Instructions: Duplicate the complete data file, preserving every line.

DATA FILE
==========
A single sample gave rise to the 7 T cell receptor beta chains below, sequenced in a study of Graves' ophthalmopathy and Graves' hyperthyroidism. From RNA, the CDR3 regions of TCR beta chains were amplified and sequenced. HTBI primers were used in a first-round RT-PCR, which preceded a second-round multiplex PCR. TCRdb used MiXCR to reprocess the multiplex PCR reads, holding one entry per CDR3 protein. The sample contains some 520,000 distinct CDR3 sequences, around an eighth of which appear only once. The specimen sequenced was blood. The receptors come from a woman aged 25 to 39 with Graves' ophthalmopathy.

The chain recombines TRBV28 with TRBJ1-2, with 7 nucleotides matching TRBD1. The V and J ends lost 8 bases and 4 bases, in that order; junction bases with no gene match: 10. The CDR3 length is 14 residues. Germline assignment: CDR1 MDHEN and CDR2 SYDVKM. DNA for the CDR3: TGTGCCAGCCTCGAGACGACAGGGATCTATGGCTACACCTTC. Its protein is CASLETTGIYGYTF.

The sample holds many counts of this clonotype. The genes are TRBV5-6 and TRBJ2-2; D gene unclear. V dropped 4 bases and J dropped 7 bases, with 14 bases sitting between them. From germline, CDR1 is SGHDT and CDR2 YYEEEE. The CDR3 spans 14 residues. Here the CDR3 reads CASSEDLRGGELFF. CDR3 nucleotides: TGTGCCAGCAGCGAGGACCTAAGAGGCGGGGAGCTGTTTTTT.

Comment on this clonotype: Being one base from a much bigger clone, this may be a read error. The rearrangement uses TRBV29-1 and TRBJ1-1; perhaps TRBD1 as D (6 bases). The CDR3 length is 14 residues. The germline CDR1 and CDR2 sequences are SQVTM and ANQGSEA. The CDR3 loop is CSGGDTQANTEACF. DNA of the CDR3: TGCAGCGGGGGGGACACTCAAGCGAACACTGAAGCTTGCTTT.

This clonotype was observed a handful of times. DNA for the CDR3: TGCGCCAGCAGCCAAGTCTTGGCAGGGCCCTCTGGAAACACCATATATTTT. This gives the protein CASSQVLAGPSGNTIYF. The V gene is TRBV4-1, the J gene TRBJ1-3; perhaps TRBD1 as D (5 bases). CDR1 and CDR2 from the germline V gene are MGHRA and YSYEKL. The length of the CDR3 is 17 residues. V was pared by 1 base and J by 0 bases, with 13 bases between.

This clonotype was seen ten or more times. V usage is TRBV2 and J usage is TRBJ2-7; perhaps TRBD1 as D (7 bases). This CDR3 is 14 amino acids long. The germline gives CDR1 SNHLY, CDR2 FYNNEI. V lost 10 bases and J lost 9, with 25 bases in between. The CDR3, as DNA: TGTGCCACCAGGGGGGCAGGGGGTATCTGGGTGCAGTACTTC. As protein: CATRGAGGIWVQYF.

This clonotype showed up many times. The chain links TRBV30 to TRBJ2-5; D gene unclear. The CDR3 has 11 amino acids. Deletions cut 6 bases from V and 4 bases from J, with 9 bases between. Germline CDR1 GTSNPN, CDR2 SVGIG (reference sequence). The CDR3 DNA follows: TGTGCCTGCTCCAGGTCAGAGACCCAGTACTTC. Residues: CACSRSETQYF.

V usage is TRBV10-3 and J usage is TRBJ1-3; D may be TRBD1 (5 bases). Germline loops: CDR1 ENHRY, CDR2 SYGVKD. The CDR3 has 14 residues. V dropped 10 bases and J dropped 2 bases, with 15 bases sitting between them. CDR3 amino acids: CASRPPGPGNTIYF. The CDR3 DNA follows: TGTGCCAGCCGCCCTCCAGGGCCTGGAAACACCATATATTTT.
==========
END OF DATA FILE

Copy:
A single sample gave rise to the 7 T cell receptor beta chains below, sequenced in a study of Graves' ophthalmopathy and Graves' hyperthyroidism. From RNA, the CDR3 regions of TCR beta chains were amplified and sequenced. HTBI primers were used in a first-round RT-PCR, which preceded a second-round multiplex PCR. TCRdb used MiXCR to reprocess the multiplex PCR reads, holding one entry per CDR3 protein. The sample contains some 520,000 distinct CDR3 sequences, around an eighth of which appear only once. The specimen sequenced was blood. The receptors come from a woman aged 25 to 39 with Graves' ophthalmopathy.

The chain recombines TRBV28 with TRBJ1-2, with 7 nucleotides matching TRBD1. The V and J ends lost 8 bases and 4 bases, in that order; junction bases with no gene match: 10. The CDR3 length is 14 residues. Germline assignment: CDR1 MDHEN and CDR2 SYDVKM. DNA for the CDR3: TGTGCCAGCCTCGAGACGACAGGGATCTATGGCTACACCTTC. Its protein is CASLETTGIYGYTF.

The sample holds many counts of this clonotype. The genes are TRBV5-6 and TRBJ2-2; D gene unclear. V dropped 4 bases and J dropped 7 bases, with 14 bases sitting between them. From germline, CDR1 is SGHDT and CDR2 YYEEEE. The CDR3 spans 14 residues. Here the CDR3 reads CASSEDLRGGELFF. CDR3 nucleotides: TGTGCCAGCAGCGAGGACCTAAGAGGCGGGGAGCTGTTTTTT.

Comment on this clonotype: Being one base from a much bigger clone, this may be a read error. The rearrangement uses TRBV29-1 and TRBJ1-1; perhaps TRBD1 as D (6 bases). The CDR3 length is 14 residues. The germline CDR1 and CDR2 sequences are SQVTM and ANQGSEA. The CDR3 loop is CSGGDTQANTEACF. DNA of the CDR3: TGCAGCGGGGGGGACACTCAAGCGAACACTGAAGCTTGCTTT.

This clonotype was observed a handful of times. DNA for the CDR3: TGCGCCAGCAGCCAAGTCTTGGCAGGGCCCTCTGGAAACACCATATATTTT. This gives the protein CASSQVLAGPSGNTIYF. The V gene is TRBV4-1, the J gene TRBJ1-3; perhaps TRBD1 as D (5 bases). CDR1 and CDR2 from the germline V gene are MGHRA and YSYEKL. The length of the CDR3 is 17 residues. V was pared by 1 base and J by 0 bases, with 13 bases between.

This clonotype was seen ten or more times. V usage is TRBV2 and J usage is TRBJ2-7; perhaps TRBD1 as D (7 bases). This CDR3 is 14 amino acids long. The germline gives CDR1 SNHLY, CDR2 FYNNEI. V lost 10 bases and J lost 9, with 25 bases in between. The CDR3, as DNA: TGTGCCACCAGGGGGGCAGGGGGTATCTGGGTGCAGTACTTC. As protein: CATRGAGGIWVQYF.

This clonotype showed up many times. The chain links TRBV30 to TRBJ2-5; D gene unclear. The CDR3 has 11 amino acids. Deletions cut 6 bases from V and 4 bases from J, with 9 bases between. Germline CDR1 GTSNPN, CDR2 SVGIG (reference sequence). The CDR3 DNA follows: TGTGCCTGCTCCAGGTCAGAGACCCAGTACTTC. Residues: CACSRSETQYF.

V usage is TRBV10-3 and J usage is TRBJ1-3; D may be TRBD1 (5 bases). Germline loops: CDR1 ENHRY, CDR2 SYGVKD. The CDR3 has 14 residues. V dropped 10 bases and J dropped 2 bases, with 15 bases sitting between them. CDR3 amino acids: CASRPPGPGNTIYF. The CDR3 DNA follows: TGTGCCAGCCGCCCTCCAGGGCCTGGAAACACCATATATTTT.